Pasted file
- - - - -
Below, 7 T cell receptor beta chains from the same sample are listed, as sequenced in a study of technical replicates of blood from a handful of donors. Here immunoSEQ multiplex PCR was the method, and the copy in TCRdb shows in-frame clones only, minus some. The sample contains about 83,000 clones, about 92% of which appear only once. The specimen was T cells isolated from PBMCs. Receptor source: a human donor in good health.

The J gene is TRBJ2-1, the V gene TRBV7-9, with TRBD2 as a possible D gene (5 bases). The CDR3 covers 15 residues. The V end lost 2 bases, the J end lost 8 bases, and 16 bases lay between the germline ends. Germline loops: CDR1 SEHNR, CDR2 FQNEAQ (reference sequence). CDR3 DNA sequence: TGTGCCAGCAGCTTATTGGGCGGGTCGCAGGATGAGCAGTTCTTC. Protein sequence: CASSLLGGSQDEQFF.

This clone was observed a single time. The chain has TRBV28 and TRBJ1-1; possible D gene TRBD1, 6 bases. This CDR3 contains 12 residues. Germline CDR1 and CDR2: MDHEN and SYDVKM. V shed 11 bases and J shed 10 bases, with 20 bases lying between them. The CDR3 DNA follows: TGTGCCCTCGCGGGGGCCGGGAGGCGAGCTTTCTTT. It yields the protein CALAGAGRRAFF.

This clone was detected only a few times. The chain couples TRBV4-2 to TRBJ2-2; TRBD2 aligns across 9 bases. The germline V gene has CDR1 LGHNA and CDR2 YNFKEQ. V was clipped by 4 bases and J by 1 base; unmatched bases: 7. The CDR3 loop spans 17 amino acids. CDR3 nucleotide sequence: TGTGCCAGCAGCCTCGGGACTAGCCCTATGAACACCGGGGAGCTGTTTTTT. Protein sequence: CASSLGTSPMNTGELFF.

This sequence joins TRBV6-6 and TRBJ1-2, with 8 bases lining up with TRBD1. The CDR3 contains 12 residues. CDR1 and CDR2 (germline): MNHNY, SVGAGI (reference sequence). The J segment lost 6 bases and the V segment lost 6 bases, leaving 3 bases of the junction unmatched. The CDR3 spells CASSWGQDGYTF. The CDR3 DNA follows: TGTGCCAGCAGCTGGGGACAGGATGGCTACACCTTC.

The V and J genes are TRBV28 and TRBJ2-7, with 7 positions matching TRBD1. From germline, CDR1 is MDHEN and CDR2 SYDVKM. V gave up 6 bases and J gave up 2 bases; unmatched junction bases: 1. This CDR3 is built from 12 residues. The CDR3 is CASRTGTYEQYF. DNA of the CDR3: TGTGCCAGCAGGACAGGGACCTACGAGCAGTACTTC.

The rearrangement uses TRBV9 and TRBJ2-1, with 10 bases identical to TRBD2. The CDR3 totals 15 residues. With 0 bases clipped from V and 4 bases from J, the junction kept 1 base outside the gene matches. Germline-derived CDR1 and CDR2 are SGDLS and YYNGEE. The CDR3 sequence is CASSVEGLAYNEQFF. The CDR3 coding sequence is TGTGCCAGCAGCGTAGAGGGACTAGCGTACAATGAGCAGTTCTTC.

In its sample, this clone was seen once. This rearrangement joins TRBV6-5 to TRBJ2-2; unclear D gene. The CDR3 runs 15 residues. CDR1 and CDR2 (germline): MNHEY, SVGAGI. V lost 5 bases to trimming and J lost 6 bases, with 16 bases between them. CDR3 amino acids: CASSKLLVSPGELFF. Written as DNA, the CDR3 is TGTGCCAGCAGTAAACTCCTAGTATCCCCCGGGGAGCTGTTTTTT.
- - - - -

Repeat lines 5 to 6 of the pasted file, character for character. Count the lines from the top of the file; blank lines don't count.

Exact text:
This sequence joins TRBV6-6 and TRBJ1-2, with 8 bases lining up with TRBD1. The CDR3 contains 12 residues. CDR1 and CDR2 (germline): MNHNY, SVGAGI (reference sequence). The J segment lost 6 bases and the V segment lost 6 bases, leaving 3 bases of the junction unmatched. The CDR3 spells CASSWGQDGYTF. The CDR3 DNA follows: TGTGCCAGCAGCTGGGGACAGGATGGCTACACCTTC.

The V and J genes are TRBV28 and TRBJ2-7, with 7 positions matching TRBD1. From germline, CDR1 is MDHEN and CDR2 SYDVKM. V gave up 6 bases and J gave up 2 bases; unmatched junction bases: 1. This CDR3 is built from 12 residues. The CDR3 is CASRTGTYEQYF. DNA of the CDR3: TGTGCCAGCAGGACAGGGACCTACGAGCAGTACTTC.